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eFlash! 2005-11

Assemblée générale annuelle 2005 Annual General Meeting

Report For AGM 2005

The CEC Board:

President: Ian Stewart (2004-2006)
Vice-President: Laurie Radford (2004-2006)
Secretary: Jean Routhier (2004-2006)
Treasurer: Mark Hanneson (2004-2006)
Members-at-Large: Kevin Austin (1998-2006), Nicolas Basques (2001-2005), Pierre Alexandre Tremblay (2004-2006)

As most members will know, there have been some important changes to CEC personnel over the past year. Ian Chuprun, who ran all of the CEC's successful projects for almost a decade, has stepped down as Special Projects Manager. On behalf of the board, I wish to extend a sincere thank you to Ian for his invaluable work on behalf of the Canadian and international electroacoustic community. I also wish to welcome jef chippewa who will be taking over the administration of CEC projects. Fortunately, the transition has been almost seamless, and jef's vision and energy should prove very positive for the CEC. jef and I have discussed CEC development at length, and in particular we are looking into making the CEC's web resources more accessible and user-friendly.

I also wish to congratulate CEC Vice-President Laurie Radford, who has taken up a new lectureship at City University, London, and CEC board member Pierre Alexandre Tremblay, new lecturer at the University of Huddersfield.

Despite all of these changes, the CEC has had another productive and eventful year. To report on the CEC's projects:


eContact continues to receive support from the Canada Council for the Arts, publishing section, and four issues are planned for this year. Edition 8.1, our annual Jeu de temps profile, is already on site, and there will also be issues on Women in Electroacoustics, Educational Resources, and the 2005 Harvest Moon Symposium.

Jeu de temps/Times Play 2005

The 2005 Jeu de temps project is now available online. Congratulations to James Duhamel, whose work 'Le Radeau' was selected first prize winner by the international jury. This year again features many interesting and innovative pieces by young and emerging Canadian artists. I am grateful to all who donated their time and expertise to serve on the jury, and to all the composers who participated. The Cache 2005 CD should be available in the new year, and will be sent to all paid members.


Sonus now includes almost 1600 pieces. Further Sonus developments, in particular the gallery and profile section, have proceeded more slowly than anticipated, in part because of the volunteer time required. Katharine Norman has prepared a wonderful gallery which is available in the Curators section of Sonus, and further galleries will be added. I intend to make Sonus improvements a priority in the coming months, and we are actively exploring funding opportunities to further develop the site.


The CEC's funding for eContact (from the Canada Council for the Arts, publishing section) has been renewed again this year. In addition, the CEC has received a core funding grant from the SOCAN Foundation for the second straight year. The CEC's application to the CCO Partnership Funding scheme to archive historically important Canadian EA works, which was shortlisted for final round consideration, was not successful because the government discontinued the funding programme. The CEC is grateful to the Canada Council for the Arts and the SOCAN Foundation for their invaluable support.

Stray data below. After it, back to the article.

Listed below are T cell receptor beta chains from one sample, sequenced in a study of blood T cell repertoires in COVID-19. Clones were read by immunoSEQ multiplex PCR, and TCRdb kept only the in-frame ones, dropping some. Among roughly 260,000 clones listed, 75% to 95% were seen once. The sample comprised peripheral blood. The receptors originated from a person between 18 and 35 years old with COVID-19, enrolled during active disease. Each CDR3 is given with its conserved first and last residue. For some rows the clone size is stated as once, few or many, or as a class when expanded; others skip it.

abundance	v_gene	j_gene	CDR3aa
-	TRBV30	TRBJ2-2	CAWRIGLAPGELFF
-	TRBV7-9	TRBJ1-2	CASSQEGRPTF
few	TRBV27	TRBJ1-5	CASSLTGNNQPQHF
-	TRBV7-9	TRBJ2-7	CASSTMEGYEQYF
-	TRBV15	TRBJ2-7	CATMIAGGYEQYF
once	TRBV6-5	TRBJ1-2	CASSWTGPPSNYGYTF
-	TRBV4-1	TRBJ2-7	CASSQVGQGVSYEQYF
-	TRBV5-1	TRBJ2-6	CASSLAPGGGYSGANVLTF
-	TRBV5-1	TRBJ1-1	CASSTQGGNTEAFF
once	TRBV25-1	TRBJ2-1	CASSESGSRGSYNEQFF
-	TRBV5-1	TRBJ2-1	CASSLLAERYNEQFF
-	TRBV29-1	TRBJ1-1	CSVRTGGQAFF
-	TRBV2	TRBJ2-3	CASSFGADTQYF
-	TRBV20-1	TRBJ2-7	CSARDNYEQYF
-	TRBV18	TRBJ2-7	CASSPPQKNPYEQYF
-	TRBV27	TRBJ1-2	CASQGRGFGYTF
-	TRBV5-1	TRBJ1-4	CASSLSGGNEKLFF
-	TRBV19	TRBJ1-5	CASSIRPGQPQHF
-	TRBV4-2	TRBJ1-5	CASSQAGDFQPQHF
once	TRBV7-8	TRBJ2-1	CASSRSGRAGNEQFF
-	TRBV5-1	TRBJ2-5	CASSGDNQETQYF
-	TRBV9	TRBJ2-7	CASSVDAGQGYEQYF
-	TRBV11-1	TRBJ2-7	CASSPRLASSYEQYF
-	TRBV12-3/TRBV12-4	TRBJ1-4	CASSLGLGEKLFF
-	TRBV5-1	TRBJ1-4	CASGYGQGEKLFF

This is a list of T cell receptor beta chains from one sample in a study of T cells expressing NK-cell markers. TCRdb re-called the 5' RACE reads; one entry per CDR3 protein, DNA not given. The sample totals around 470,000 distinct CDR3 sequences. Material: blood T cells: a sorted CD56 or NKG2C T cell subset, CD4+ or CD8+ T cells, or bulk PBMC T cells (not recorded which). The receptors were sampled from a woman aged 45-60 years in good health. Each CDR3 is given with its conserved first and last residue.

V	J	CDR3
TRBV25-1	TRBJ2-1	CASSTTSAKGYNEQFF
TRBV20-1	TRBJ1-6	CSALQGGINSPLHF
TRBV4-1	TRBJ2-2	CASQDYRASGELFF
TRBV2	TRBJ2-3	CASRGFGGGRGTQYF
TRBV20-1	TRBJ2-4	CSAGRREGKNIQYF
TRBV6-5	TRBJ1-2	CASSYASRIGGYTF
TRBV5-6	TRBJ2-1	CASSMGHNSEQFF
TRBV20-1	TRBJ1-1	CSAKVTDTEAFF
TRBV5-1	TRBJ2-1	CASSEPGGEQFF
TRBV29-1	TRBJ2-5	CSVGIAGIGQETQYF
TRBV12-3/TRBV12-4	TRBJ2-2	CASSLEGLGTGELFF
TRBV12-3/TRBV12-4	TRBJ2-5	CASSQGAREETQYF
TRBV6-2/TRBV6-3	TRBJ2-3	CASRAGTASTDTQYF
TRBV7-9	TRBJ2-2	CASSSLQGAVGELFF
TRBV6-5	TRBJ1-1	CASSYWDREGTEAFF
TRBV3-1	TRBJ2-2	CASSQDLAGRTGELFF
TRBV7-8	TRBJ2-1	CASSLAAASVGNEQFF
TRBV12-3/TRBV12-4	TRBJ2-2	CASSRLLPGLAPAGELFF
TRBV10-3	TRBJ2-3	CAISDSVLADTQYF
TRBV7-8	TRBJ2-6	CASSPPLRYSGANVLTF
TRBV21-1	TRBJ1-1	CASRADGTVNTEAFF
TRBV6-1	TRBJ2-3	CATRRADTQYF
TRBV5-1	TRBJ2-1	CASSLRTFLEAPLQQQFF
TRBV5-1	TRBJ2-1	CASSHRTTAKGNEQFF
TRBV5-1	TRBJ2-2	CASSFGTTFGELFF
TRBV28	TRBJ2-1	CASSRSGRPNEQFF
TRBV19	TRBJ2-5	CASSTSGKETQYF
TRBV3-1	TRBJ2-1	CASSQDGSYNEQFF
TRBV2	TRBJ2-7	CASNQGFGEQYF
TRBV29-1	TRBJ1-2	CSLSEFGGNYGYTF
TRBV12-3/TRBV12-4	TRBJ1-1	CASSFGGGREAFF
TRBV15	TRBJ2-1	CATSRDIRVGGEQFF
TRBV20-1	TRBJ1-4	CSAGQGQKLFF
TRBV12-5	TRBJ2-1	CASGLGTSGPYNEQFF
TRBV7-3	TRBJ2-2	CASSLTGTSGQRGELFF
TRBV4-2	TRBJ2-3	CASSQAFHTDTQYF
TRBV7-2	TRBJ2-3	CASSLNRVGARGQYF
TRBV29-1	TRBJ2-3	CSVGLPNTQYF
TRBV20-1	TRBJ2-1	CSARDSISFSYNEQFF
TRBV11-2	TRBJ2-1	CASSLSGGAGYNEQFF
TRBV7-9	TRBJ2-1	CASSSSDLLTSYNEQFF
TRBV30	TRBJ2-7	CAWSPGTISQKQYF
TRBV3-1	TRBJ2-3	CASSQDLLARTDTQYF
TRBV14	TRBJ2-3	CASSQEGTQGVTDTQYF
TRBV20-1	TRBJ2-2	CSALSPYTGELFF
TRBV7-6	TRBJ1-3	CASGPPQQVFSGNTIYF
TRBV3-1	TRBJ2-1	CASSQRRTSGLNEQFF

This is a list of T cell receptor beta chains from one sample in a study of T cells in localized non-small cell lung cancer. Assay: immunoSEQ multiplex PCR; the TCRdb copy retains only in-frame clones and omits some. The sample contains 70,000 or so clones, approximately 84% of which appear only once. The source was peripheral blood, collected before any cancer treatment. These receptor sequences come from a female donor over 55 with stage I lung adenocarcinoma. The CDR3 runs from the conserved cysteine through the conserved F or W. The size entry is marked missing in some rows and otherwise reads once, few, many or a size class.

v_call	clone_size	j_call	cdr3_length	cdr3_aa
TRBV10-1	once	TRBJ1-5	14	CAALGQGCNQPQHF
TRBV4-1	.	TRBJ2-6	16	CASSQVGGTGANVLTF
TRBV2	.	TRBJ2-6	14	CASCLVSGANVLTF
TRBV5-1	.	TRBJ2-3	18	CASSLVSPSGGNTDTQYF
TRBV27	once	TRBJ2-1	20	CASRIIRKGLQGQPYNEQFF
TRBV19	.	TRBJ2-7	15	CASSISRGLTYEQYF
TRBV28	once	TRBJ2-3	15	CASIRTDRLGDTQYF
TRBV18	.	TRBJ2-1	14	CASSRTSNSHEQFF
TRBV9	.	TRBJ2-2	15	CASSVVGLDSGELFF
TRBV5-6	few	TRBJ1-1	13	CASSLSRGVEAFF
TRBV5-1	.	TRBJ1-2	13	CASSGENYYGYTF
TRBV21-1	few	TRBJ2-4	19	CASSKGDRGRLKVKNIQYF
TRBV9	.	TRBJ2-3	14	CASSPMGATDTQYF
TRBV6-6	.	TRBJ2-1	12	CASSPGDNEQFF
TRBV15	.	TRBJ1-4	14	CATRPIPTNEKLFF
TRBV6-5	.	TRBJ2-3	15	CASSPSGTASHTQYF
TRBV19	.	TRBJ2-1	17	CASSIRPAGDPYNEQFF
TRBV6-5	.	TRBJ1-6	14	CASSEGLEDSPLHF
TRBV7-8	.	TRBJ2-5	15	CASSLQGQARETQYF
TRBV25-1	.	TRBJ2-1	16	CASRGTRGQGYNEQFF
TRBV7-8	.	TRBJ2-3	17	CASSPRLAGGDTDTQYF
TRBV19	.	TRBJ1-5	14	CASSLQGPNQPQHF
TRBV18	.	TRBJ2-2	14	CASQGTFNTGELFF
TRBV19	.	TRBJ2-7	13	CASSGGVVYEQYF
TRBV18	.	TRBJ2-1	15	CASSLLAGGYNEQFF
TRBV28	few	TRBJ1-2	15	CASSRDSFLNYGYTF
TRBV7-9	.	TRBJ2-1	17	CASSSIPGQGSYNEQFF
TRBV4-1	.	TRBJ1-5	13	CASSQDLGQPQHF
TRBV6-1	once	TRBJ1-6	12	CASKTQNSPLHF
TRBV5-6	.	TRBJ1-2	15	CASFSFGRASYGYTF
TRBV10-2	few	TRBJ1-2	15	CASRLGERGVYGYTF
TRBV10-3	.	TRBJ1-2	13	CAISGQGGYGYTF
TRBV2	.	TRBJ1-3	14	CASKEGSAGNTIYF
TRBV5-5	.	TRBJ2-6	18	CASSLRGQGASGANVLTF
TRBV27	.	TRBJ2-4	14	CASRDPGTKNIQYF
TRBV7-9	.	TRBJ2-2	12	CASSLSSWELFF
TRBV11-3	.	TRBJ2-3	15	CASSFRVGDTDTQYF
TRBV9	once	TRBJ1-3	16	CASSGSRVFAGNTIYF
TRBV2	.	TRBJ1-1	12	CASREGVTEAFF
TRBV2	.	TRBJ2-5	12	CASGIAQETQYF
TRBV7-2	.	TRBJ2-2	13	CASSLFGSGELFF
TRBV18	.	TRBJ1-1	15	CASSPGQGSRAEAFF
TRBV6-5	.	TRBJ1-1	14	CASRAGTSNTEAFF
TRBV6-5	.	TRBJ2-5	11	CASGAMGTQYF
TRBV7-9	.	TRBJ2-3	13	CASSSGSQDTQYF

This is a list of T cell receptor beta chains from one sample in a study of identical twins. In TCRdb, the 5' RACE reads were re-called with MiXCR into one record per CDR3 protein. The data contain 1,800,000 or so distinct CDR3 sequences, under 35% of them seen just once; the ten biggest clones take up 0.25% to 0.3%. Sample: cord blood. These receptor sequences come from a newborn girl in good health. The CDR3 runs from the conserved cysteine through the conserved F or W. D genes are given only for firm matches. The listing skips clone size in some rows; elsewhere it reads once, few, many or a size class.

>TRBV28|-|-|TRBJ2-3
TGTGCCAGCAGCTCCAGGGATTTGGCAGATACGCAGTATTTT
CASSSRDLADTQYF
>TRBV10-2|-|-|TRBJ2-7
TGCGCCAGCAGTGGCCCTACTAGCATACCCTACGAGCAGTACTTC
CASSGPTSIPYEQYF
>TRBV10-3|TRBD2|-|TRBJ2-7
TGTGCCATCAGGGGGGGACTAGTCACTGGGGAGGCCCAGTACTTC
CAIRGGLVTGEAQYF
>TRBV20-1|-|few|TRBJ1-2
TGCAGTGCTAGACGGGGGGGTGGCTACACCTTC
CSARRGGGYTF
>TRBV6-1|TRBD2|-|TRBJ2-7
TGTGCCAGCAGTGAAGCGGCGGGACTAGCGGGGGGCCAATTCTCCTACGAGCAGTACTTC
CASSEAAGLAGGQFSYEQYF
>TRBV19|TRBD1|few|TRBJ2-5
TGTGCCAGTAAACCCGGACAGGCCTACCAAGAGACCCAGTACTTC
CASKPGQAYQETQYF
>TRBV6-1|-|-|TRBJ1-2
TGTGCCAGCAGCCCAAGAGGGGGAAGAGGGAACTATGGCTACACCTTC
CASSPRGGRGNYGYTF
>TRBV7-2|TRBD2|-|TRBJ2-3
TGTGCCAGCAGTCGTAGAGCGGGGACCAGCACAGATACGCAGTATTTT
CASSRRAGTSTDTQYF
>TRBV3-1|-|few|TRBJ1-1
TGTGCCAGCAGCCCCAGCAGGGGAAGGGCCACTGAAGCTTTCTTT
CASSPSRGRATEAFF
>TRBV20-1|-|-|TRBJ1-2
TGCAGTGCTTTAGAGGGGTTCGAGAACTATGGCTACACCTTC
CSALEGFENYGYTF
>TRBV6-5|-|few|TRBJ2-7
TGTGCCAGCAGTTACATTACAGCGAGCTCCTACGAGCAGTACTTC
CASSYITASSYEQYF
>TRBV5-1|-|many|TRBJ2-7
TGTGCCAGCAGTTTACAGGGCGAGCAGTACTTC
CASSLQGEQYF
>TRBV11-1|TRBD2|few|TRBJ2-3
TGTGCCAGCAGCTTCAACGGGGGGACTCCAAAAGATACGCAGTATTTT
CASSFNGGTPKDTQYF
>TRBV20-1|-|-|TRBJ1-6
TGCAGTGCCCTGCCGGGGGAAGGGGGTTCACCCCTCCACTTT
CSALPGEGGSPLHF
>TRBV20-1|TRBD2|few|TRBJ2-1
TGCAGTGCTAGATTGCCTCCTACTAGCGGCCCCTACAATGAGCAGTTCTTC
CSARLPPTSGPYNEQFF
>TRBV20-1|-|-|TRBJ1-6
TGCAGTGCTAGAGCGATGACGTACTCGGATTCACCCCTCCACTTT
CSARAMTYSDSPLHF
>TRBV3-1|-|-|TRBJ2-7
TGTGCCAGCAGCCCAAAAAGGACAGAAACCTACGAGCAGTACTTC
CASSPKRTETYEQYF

Upcoming Projects

There are a few areas the CEC intends to explore in the near future:
For the past two years, the ISCM Canadian Section has requested that the CEC select an electroacoustic work as part of the official Canadian selection for the ISCM World Music Days. This came about as part of an overhaul of the selection process. Prior to 2004, a jury was convened annually to select works; in the new system, selected works are either chosen by national associations or by juries in composition competitions. The CEC intends to review the new process to assess whether it is beneficial to Canadian electroacoustic composers, and further, to introduce a more formal mechanism for selecting a Canadian electroacoustic work.

Discussion continues about planning a national CEC conference. The board is exploring ways to produce a conference which will not only bring together Canadian EA practitioners from across the country, but also bring together artists, listeners, educators and researchers from the broad spectrum of EA, from sound art to acousmatics to live improv to microsound and beyond.

Finally, considering the rate of development of the Internet as a whole, it may be a fruitful time to review the CEC's webpages. Yves Gigon and jef have already begun working to make information in eContact more accessible and readable, and jef and I have discussed design and navigation issues with the site as a whole. The CEC's production team, PeP, has recently expanded to include new web and design specialists, and I am hopeful that PeP will be able to look into these questions in the near future, in order to make the wealth of information on the CEC website more useful to the wider electroacoustic community.

With my very best wishes,

Ian Stewart
President of the CEC Board

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